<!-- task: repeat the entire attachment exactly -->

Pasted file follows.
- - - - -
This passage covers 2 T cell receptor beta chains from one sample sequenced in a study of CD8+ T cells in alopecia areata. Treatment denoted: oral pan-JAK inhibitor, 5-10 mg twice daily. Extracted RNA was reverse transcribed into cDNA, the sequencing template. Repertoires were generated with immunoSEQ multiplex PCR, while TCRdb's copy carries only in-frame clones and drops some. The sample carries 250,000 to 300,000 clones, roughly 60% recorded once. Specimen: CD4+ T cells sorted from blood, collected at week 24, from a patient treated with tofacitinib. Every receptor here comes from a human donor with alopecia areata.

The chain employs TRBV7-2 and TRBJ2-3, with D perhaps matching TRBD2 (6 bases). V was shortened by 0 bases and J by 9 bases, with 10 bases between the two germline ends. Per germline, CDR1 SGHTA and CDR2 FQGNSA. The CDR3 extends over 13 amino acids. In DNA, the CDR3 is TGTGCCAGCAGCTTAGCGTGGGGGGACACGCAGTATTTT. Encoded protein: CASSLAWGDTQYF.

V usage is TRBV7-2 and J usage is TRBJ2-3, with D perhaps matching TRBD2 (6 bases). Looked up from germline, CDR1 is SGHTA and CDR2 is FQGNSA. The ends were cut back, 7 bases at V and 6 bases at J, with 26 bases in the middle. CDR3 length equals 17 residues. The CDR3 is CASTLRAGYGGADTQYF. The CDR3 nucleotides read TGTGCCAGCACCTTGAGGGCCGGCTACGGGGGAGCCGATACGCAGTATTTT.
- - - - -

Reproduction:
This passage covers 2 T cell receptor beta chains from one sample sequenced in a study of CD8+ T cells in alopecia areata. Treatment denoted: oral pan-JAK inhibitor, 5-10 mg twice daily. Extracted RNA was reverse transcribed into cDNA, the sequencing template. Repertoires were generated with immunoSEQ multiplex PCR, while TCRdb's copy carries only in-frame clones and drops some. The sample carries 250,000 to 300,000 clones, roughly 60% recorded once. Specimen: CD4+ T cells sorted from blood, collected at week 24, from a patient treated with tofacitinib. Every receptor here comes from a human donor with alopecia areata.

The chain employs TRBV7-2 and TRBJ2-3, with D perhaps matching TRBD2 (6 bases). V was shortened by 0 bases and J by 9 bases, with 10 bases between the two germline ends. Per germline, CDR1 SGHTA and CDR2 FQGNSA. The CDR3 extends over 13 amino acids. In DNA, the CDR3 is TGTGCCAGCAGCTTAGCGTGGGGGGACACGCAGTATTTT. Encoded protein: CASSLAWGDTQYF.

V usage is TRBV7-2 and J usage is TRBJ2-3, with D perhaps matching TRBD2 (6 bases). Looked up from germline, CDR1 is SGHTA and CDR2 is FQGNSA. The ends were cut back, 7 bases at V and 6 bases at J, with 26 bases in the middle. CDR3 length equals 17 residues. The CDR3 is CASTLRAGYGGADTQYF. The CDR3 nucleotides read TGTGCCAGCACCTTGAGGGCCGGCTACGGGGGAGCCGATACGCAGTATTTT.